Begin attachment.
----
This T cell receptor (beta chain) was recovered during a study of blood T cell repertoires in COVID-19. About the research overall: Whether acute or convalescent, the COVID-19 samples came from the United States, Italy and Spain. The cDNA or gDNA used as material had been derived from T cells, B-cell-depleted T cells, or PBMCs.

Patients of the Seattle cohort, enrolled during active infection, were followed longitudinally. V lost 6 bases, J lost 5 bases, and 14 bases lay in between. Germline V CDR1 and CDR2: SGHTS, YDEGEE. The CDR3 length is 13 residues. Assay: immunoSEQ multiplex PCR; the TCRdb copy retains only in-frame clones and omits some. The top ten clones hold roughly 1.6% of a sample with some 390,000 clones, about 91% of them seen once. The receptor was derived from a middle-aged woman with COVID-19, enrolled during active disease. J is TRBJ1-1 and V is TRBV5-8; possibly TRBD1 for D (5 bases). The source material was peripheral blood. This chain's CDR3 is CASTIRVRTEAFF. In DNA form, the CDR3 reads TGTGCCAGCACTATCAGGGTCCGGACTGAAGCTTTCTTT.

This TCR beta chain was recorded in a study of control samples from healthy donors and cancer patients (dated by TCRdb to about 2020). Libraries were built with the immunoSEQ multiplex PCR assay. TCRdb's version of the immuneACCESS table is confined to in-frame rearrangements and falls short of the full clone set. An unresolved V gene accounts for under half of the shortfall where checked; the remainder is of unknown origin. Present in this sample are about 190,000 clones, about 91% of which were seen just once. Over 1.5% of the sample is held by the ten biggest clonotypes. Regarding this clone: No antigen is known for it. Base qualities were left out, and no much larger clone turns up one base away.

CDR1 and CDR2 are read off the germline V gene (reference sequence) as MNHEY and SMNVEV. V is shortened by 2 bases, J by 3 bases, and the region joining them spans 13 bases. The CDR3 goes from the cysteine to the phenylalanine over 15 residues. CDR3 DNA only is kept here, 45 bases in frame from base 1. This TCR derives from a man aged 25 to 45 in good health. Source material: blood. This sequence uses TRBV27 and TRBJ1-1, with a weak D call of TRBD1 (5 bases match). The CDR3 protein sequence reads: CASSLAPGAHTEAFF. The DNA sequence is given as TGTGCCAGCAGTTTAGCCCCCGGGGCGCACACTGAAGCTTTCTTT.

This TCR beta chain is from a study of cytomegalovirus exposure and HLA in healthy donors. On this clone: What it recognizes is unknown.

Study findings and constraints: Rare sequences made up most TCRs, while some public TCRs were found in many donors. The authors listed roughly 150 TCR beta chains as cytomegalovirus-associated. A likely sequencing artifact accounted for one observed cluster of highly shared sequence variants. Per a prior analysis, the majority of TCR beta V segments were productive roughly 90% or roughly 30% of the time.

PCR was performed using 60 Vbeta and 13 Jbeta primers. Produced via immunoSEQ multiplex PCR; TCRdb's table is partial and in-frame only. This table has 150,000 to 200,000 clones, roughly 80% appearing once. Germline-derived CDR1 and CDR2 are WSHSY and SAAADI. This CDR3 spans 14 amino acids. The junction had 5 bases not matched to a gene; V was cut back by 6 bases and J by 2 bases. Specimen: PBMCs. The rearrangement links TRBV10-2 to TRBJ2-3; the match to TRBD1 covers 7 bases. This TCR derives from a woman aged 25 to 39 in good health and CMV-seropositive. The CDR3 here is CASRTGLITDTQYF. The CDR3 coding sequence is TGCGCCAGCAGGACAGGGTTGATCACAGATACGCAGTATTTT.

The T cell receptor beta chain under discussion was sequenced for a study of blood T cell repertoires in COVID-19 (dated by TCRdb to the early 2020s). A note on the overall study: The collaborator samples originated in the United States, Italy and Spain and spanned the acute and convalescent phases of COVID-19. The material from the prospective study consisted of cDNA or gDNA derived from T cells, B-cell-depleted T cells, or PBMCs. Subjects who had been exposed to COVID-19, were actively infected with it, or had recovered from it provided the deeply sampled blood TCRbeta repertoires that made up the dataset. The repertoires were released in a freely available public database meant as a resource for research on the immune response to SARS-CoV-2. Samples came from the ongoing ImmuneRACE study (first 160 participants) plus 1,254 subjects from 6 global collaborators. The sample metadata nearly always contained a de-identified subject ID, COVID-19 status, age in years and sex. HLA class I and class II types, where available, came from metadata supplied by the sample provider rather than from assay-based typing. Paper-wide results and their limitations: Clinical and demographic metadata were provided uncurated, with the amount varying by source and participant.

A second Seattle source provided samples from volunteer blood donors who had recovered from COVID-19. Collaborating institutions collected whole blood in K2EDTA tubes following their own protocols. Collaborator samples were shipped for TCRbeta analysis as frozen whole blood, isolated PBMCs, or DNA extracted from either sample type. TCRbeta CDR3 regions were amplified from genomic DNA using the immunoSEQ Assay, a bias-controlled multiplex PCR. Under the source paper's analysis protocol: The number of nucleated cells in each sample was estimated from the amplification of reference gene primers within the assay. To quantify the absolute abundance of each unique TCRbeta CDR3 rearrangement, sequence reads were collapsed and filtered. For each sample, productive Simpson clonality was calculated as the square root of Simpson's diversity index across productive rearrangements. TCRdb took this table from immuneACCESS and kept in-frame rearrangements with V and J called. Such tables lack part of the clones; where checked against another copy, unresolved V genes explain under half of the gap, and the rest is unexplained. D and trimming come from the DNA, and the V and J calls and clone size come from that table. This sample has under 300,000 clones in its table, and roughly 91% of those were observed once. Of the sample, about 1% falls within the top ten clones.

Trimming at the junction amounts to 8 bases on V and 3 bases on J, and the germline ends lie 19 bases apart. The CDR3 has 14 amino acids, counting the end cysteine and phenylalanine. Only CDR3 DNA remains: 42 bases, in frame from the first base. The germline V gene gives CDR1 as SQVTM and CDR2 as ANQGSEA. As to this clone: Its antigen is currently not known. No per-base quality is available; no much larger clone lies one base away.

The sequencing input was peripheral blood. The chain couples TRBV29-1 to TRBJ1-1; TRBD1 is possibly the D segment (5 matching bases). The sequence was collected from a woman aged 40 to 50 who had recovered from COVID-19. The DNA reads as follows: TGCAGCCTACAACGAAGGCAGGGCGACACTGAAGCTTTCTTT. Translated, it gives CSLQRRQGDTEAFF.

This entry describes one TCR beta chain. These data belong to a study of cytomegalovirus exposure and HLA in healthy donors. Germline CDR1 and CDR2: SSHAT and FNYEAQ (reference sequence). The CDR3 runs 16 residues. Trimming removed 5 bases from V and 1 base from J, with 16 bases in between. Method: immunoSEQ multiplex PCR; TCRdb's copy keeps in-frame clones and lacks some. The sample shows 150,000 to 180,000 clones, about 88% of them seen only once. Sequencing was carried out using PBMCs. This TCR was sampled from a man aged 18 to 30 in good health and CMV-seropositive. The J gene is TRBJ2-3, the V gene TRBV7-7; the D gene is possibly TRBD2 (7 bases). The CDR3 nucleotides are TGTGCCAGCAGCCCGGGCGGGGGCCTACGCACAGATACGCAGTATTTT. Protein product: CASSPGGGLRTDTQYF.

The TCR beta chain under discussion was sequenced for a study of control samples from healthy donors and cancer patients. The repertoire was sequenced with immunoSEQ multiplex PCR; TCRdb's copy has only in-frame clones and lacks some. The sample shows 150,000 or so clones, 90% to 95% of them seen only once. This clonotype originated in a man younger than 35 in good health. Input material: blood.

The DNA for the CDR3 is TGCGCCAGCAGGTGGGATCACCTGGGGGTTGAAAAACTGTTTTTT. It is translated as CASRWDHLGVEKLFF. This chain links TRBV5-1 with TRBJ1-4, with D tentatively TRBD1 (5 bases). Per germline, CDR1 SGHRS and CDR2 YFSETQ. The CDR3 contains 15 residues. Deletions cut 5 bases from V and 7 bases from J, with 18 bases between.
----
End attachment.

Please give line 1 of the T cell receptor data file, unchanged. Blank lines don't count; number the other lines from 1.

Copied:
This T cell receptor (beta chain) was recovered during a study of blood T cell repertoires in COVID-19. About the research overall: Whether acute or convalescent, the COVID-19 samples came from the United States, Italy and Spain. The cDNA or gDNA used as material had been derived from T cells, B-cell-depleted T cells, or PBMCs.